A blend of Sangiovese, Canaiolo, Ciliegiolo, Colorino from organically farmed estate vineyards, this 2008 Chianti Classico Riserva was aged for 24 months in French and Austrian oak casks. Antonio Galloni gave the wine 91 points and describes it as follows: “The 2008 Chianti Classico Riserva is gorgeous, especially for a vintage that was not easy. Black cherries, mint, licorice and tobacco are supported by firm yet well-integrated tannins and lively acidity, both of which should allow the wine to age gracefully for a number of years.” Serve at cool room temperature.
Casanova di Neri 2012 Rosso
This Rosso from the Sant’Antimo appellation is a blend of 95% Sangiovese Grosso and 5% Colorino. Deeply colored with intense aromas and a mouthful of flavor, the wine is rich with pronounced spice and ripe berries. The vineyard is located in the Sant’Antimo DOC, which was created in 1996 in the Montalcino area to give producers more options for their super-Tuscan wines, defined as red wines made from traditional Italian grape varieties as well as international varieties, such as Cabernet Sauvignon, Merlot, and Syrah. Until the new DOC, a producer’s only option was to label this sort of wine a vino de tavola or table wine.
Garofoli 2011 Verdicchio dei Castelli de Jesi Classico Superiore Podium
The Podium has medium structure and is fruity, fresh, and delicate, especially when consumed young. Its high minerality, together with great texture and bright acidity make it incredibly versatile and food-friendly. The fruit for this wine comes from the hills around Castelli di Jesi in an area described as the Classico zone. The wine shows intense aroma of ripe yellow fruit, accompanied by elegant scents of citrus fruit, combined with a note of honey. The Podium is an ensemble of great complexity with a long finish. The flavor is seductive and soft but with fine character and strength. The wine is warm, elegant, and fruity. Serve chilled.
Badia a Coltibuono 2009 Sangioveto
With dark ruby color and shades of purple, the 2009 Sangioveto has a very intense nose with a bouquet of balsamic, flowery violet, iris, spices, red fruits, vanilla, and cloves.
On the palate it reveals its great structure. Dry and savory on the palate, the Sangioveto is supported by balanced acidity and is warm and persistent with great aging potential. Supple tannins refine the taste, which becomes soft and velvety with time. Antonio Galloni awarded the wine 90 points.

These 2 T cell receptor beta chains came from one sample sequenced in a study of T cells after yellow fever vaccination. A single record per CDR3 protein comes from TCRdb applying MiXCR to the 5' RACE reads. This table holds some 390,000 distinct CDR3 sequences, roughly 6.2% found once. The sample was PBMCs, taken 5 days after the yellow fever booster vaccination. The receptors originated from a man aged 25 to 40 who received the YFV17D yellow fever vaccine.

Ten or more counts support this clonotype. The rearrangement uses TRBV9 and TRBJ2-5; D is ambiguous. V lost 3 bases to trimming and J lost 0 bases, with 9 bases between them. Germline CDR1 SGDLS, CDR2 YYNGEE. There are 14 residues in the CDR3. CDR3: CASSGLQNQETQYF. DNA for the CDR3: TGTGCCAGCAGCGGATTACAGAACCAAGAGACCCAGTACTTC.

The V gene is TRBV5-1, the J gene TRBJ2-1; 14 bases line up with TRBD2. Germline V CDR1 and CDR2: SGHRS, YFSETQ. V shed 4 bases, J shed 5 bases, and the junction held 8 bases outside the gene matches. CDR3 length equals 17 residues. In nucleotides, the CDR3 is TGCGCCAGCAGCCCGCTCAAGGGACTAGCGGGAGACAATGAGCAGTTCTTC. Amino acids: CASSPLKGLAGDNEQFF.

Casanova di Neri 2009 Brunello di Montalcino White Label
This 100% Sangiovese White Label Brunello is sourced from estate vineyards located on the southern slope of Montalcino, Pietradonice, and Le Cetine. The vineyards vary in altitude from 1148 to 1574 feet above sea level. This Casanova di Neri Brunello is characterized simply by its white label, to the point where it has now been renamed “White label” in the United States. The main characteristics of this wine are elegance, finesse, and longevity. It matures in large, used barrels for about 45 months and perfectly represents the estate’s desire to express a wine distinguished by character and tradition. James Suckling gave this Brunello 90 points.” Ripe blueberry and berry character with hints of orange peel. Full body, velvety tannins, and a medium finish. Drink or hold.”
Italian Region of the Month
The name Toscana comes from the Latin Tuscia, which the Romans called the area to honor the Etruscans, who developed an advanced civilization there before the Romans subjugated them. The Etruscans were wine makers and were probably responsible for draping vines over trees, a practice that still exists. But the Romans preferred stronger southern wines, and the Etruscan wine trade faded until monks revived viticulture in the region. Wine became a daily beverage in the medieval cities of Florence, Siena, Pisa, Lucca, and Arezzo, and the Renaissance, which began in Florence, transported the wines of Toscana throughout Europe. In 1716, the Grand Duchy of Toscana created Europe’s first official wine zones, and toward the middle of the 18th Century, the Grand Duke Cosimo III de’Medici imported 150 grape varieties to create a total of 211 in the region. But despite these advances, the French took the lead in fine wine in the 19th Century while Tuscans went for quantity instead of quality. The world came to know Toscana principally for its mass-produced Chianti in fiasci, the straw flasks.
But Chianti, the dominant force in Tuscan viticulture, diminished production and improved quality in 1984 when it was elevated to DOCG, one of only 13 regions in the nation at that time, which the government defined geographically in its system of laws, controlling origins and protecting names of wines of “particular reputation and worth.” In addition to DOCG, denominazione di origine controllata e garantita, the law specified another 240 DOC regions, denominazione di origine controllata. Today, there are 73 DOCG regions throughout Italy and 239 DOC regions. Toscana alone boasts 11 DOCG areas, 39 DOC areas, and 6 ITG, or indicazione geografica tipica, a category that was created to recognize unusual wines of quality that would not fit into DOCG or DOC categories.
What Chianti has in common with the noble reds of Toscana is the grape variety Sangiovese. Although many clones of Sangiovese exist, the superior ones are among the world’s noblest vines, such as Montalcino’s Brunello, Chianti’s Sangioveto, and Montepulciano’s Prugnolo Gentile. Among other fine Sangiovese based wines are Rosso di Montalcino, Vino Nobile, and Carmignano. But the renaissance of Tuscan wines also includes the “Super Tuscans” such as Sassicaia, which is 100% Cabernet and Antinori’s Sangiovese-Cabernet blend, Tignanello. Vernaccia de San Gimignano is the most prestigious white wine in Toscana, and Vin Santo is a highly prized dessert wine.